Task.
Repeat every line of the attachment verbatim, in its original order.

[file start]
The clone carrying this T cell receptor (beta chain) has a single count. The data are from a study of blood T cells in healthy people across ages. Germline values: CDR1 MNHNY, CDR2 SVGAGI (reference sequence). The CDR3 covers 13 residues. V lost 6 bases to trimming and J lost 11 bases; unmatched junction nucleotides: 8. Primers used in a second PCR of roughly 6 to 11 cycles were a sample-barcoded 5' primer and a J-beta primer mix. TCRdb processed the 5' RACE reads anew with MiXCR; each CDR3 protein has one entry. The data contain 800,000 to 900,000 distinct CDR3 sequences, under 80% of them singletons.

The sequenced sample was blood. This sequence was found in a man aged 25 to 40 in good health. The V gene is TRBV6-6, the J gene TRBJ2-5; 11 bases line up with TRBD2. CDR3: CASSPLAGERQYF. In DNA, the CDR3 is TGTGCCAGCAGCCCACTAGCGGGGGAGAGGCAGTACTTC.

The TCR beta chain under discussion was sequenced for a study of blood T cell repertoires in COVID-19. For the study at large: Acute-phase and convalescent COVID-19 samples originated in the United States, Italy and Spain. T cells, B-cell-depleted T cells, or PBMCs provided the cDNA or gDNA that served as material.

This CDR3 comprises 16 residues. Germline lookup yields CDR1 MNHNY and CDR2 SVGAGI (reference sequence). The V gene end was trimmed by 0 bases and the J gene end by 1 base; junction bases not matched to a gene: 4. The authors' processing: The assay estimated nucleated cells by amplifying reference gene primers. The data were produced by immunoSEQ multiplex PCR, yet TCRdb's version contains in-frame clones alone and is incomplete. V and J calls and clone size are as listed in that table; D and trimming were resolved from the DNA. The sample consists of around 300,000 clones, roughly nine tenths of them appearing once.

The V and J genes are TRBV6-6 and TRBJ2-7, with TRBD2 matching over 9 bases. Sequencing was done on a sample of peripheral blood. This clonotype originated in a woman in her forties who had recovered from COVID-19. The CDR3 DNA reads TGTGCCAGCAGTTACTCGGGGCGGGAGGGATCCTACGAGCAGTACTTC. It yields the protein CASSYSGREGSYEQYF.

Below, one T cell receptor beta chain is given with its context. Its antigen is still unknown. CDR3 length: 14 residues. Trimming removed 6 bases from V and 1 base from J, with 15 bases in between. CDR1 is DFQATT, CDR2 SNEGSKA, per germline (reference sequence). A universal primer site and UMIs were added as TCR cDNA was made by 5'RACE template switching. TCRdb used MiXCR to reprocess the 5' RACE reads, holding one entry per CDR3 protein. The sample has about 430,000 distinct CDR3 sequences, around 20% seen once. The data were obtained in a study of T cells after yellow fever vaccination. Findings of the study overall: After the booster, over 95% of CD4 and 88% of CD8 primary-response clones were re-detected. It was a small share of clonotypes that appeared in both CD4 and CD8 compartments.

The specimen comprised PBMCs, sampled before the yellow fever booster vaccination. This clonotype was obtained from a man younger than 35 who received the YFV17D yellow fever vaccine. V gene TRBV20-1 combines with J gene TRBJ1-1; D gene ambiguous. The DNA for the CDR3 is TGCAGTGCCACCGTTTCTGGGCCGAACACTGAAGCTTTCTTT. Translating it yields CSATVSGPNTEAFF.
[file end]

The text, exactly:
The clone carrying this T cell receptor (beta chain) has a single count. The data are from a study of blood T cells in healthy people across ages. Germline values: CDR1 MNHNY, CDR2 SVGAGI (reference sequence). The CDR3 covers 13 residues. V lost 6 bases to trimming and J lost 11 bases; unmatched junction nucleotides: 8. Primers used in a second PCR of roughly 6 to 11 cycles were a sample-barcoded 5' primer and a J-beta primer mix. TCRdb processed the 5' RACE reads anew with MiXCR; each CDR3 protein has one entry. The data contain 800,000 to 900,000 distinct CDR3 sequences, under 80% of them singletons.

The sequenced sample was blood. This sequence was found in a man aged 25 to 40 in good health. The V gene is TRBV6-6, the J gene TRBJ2-5; 11 bases line up with TRBD2. CDR3: CASSPLAGERQYF. In DNA, the CDR3 is TGTGCCAGCAGCCCACTAGCGGGGGAGAGGCAGTACTTC.

The TCR beta chain under discussion was sequenced for a study of blood T cell repertoires in COVID-19. For the study at large: Acute-phase and convalescent COVID-19 samples originated in the United States, Italy and Spain. T cells, B-cell-depleted T cells, or PBMCs provided the cDNA or gDNA that served as material.

This CDR3 comprises 16 residues. Germline lookup yields CDR1 MNHNY and CDR2 SVGAGI (reference sequence). The V gene end was trimmed by 0 bases and the J gene end by 1 base; junction bases not matched to a gene: 4. The authors' processing: The assay estimated nucleated cells by amplifying reference gene primers. The data were produced by immunoSEQ multiplex PCR, yet TCRdb's version contains in-frame clones alone and is incomplete. V and J calls and clone size are as listed in that table; D and trimming were resolved from the DNA. The sample consists of around 300,000 clones, roughly nine tenths of them appearing once.

The V and J genes are TRBV6-6 and TRBJ2-7, with TRBD2 matching over 9 bases. Sequencing was done on a sample of peripheral blood. This clonotype originated in a woman in her forties who had recovered from COVID-19. The CDR3 DNA reads TGTGCCAGCAGTTACTCGGGGCGGGAGGGATCCTACGAGCAGTACTTC. It yields the protein CASSYSGREGSYEQYF.

Below, one T cell receptor beta chain is given with its context. Its antigen is still unknown. CDR3 length: 14 residues. Trimming removed 6 bases from V and 1 base from J, with 15 bases in between. CDR1 is DFQATT, CDR2 SNEGSKA, per germline (reference sequence). A universal primer site and UMIs were added as TCR cDNA was made by 5'RACE template switching. TCRdb used MiXCR to reprocess the 5' RACE reads, holding one entry per CDR3 protein. The sample has about 430,000 distinct CDR3 sequences, around 20% seen once. The data were obtained in a study of T cells after yellow fever vaccination. Findings of the study overall: After the booster, over 95% of CD4 and 88% of CD8 primary-response clones were re-detected. It was a small share of clonotypes that appeared in both CD4 and CD8 compartments.

The specimen comprised PBMCs, sampled before the yellow fever booster vaccination. This clonotype was obtained from a man younger than 35 who received the YFV17D yellow fever vaccine. V gene TRBV20-1 combines with J gene TRBJ1-1; D gene ambiguous. The DNA for the CDR3 is TGCAGTGCCACCGTTTCTGGGCCGAACACTGAAGCTTTCTTT. Translating it yields CSATVSGPNTEAFF.